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Note from author: This post is republished from last December 7, 2016, another reminder of what freedom costs and how words well written can change the world.

I’m all about self-editing. I’m all about encouraging writers to write that first draft, get down everything they want to say, then go back and massage the words. It’s at that point that you determine if you’re saying what you really want to say. It’s at that point that you can search to replace a blah word with the perfect word, play with some alliteration, try an unexpected metaphor or simile.

I teach a Public Speaking class this semester, and I encourage my students to play with words as they write their speeches. I also require them to watch and study several great speeches.

I mean, what if Martin Luther King, Jr. had said, “I have a dream that my four little children will one day live in a nation where they will not be judged by what they look like but by who they are.”

Instead, look at this brilliant alliteration: “I have a dream that my four little children will one day live in a nation where they will not be judged by the color of their skin but by the content of their character.”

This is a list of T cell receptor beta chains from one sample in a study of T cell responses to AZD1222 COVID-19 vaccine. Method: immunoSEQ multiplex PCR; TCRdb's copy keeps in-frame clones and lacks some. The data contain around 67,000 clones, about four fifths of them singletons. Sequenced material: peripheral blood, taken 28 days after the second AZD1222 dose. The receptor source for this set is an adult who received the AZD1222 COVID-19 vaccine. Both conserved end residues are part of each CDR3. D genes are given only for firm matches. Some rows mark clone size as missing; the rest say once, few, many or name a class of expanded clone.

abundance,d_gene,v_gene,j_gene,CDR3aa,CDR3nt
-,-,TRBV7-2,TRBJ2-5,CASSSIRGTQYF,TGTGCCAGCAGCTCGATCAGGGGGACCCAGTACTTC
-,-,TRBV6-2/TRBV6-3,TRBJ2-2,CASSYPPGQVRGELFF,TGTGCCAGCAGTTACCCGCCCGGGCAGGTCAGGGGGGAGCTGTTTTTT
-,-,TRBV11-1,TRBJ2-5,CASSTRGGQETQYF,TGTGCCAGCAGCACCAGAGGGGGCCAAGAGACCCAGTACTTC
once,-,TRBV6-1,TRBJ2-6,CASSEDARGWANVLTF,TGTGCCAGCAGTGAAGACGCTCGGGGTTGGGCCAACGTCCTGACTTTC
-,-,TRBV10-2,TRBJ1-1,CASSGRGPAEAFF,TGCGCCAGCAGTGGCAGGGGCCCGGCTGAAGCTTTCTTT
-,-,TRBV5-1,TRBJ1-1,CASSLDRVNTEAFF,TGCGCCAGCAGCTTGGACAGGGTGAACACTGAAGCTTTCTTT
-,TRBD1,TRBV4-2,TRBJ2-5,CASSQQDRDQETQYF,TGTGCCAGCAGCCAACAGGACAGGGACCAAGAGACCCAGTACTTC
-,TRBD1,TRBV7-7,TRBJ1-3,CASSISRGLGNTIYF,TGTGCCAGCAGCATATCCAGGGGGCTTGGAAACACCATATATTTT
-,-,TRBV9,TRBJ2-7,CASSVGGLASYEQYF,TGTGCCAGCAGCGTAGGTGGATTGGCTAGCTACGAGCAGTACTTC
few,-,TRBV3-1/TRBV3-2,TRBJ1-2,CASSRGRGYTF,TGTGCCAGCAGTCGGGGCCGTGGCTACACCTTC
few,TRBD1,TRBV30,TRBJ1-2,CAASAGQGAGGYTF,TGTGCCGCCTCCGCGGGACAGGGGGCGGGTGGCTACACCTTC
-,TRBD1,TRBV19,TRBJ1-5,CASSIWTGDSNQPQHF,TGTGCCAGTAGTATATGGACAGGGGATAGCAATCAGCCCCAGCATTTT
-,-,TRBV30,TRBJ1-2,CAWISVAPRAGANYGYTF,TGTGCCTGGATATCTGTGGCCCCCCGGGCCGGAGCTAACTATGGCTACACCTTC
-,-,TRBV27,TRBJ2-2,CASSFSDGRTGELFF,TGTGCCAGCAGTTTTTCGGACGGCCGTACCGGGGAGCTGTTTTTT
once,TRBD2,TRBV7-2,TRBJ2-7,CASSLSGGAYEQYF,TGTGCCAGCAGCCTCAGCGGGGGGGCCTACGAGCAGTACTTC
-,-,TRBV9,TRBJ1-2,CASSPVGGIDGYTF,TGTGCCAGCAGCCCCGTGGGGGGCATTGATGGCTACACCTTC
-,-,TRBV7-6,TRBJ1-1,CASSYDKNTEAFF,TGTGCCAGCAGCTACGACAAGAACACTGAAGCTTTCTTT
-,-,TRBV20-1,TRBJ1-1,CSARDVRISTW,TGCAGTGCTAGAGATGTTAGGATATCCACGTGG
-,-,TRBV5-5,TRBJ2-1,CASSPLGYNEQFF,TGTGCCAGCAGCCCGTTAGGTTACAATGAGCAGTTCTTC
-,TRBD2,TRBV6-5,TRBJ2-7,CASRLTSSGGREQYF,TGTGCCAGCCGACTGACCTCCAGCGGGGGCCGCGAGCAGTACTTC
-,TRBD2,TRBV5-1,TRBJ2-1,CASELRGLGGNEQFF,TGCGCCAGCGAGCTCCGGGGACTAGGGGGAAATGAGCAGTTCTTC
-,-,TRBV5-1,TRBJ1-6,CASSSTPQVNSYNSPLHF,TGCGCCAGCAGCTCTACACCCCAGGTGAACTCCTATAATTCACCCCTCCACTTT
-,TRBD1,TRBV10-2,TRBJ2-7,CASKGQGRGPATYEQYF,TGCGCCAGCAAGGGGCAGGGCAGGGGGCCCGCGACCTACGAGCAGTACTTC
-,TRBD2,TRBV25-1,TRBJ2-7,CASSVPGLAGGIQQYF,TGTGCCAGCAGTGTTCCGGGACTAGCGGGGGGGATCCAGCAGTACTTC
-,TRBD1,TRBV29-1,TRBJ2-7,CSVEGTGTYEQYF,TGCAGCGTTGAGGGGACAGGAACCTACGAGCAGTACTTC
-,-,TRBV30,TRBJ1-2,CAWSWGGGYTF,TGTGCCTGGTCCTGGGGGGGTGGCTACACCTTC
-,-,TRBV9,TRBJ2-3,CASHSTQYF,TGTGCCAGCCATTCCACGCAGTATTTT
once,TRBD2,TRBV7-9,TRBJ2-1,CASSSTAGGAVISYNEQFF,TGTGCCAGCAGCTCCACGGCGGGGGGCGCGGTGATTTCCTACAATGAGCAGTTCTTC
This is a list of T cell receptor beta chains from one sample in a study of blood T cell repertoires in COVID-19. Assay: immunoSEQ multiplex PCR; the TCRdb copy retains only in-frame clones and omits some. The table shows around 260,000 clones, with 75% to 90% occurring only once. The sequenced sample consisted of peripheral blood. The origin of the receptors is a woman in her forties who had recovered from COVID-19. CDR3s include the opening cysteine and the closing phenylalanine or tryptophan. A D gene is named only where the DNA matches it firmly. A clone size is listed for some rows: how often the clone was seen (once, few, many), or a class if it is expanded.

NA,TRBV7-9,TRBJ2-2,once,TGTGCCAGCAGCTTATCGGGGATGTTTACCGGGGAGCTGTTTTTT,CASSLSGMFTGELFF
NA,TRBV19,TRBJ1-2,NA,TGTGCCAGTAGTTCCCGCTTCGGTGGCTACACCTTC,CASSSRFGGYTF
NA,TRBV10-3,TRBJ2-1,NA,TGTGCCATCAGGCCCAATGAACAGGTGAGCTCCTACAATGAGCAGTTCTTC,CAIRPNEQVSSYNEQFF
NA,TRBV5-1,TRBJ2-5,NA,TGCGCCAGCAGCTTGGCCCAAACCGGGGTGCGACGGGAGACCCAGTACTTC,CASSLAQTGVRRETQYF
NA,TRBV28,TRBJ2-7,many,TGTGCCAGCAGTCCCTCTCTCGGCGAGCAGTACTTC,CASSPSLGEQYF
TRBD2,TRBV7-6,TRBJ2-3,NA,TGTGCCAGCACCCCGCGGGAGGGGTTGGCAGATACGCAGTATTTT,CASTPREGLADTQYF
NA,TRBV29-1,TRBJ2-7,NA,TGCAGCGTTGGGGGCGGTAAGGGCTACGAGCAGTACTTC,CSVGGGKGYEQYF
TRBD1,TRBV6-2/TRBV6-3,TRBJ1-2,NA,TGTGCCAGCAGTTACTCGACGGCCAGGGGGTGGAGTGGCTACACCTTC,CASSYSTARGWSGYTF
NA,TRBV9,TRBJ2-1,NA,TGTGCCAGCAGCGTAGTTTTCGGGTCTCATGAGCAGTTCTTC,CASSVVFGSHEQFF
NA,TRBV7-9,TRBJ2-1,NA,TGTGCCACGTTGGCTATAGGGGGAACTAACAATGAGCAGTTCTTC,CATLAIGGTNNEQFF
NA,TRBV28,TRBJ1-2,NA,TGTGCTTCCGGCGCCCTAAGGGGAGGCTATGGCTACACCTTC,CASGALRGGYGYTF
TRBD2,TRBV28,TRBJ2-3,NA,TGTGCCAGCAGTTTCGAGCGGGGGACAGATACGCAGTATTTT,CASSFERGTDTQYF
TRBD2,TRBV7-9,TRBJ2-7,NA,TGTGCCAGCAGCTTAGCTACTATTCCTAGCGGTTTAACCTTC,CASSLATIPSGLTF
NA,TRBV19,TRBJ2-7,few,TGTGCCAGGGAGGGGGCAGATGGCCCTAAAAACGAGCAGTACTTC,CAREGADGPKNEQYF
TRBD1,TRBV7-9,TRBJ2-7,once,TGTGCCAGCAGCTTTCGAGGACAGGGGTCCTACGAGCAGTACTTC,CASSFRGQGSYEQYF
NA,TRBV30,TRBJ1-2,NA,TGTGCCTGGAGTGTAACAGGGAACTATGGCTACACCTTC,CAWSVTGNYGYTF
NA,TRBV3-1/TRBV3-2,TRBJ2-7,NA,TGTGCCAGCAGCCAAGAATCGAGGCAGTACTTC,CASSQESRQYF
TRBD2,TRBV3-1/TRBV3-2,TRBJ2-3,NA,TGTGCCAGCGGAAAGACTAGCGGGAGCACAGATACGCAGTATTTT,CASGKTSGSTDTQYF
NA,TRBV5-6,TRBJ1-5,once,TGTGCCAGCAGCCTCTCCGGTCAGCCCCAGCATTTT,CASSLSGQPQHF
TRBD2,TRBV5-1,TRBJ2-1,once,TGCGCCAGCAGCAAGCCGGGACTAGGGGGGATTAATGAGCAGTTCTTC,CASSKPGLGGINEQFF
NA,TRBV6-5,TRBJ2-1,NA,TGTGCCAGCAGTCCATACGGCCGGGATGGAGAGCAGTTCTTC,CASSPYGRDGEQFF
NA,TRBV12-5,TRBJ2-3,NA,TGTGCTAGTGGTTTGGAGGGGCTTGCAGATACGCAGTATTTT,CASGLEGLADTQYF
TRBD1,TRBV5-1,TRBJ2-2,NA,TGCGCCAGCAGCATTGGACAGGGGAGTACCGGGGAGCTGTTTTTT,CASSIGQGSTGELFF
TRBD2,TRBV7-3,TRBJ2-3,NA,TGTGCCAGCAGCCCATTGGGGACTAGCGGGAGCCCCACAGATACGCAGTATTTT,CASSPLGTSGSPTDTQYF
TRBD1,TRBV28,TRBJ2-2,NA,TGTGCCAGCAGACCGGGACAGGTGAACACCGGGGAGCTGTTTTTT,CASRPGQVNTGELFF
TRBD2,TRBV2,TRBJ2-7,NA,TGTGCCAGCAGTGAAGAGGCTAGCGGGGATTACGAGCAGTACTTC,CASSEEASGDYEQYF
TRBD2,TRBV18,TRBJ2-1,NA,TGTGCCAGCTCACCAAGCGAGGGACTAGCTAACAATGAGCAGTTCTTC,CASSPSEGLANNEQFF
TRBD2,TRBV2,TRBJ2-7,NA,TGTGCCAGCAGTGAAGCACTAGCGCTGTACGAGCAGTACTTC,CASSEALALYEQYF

Now that’s a memorable line!

Speaking of memorable lines, we have a great example of President Franklin Roosevelt self-editing a speech that made it one of the greatest speeches of all time. This year, December 7 will be the 75th anniversary of the attack on Pearl Harbor. The surprise military strike by Japan on the United States Naval Base at Pearl Harbor, Hawaii, resulted in the loss of 2,403 American lives; the sinking of battleships, cruisers, and destroyers; and the destruction of 188 aircraft.

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USS Arizona Memorial, built over the sunken ship and the graves of 1,102 sailors and Marines killed in the attack on Pearl Harbor.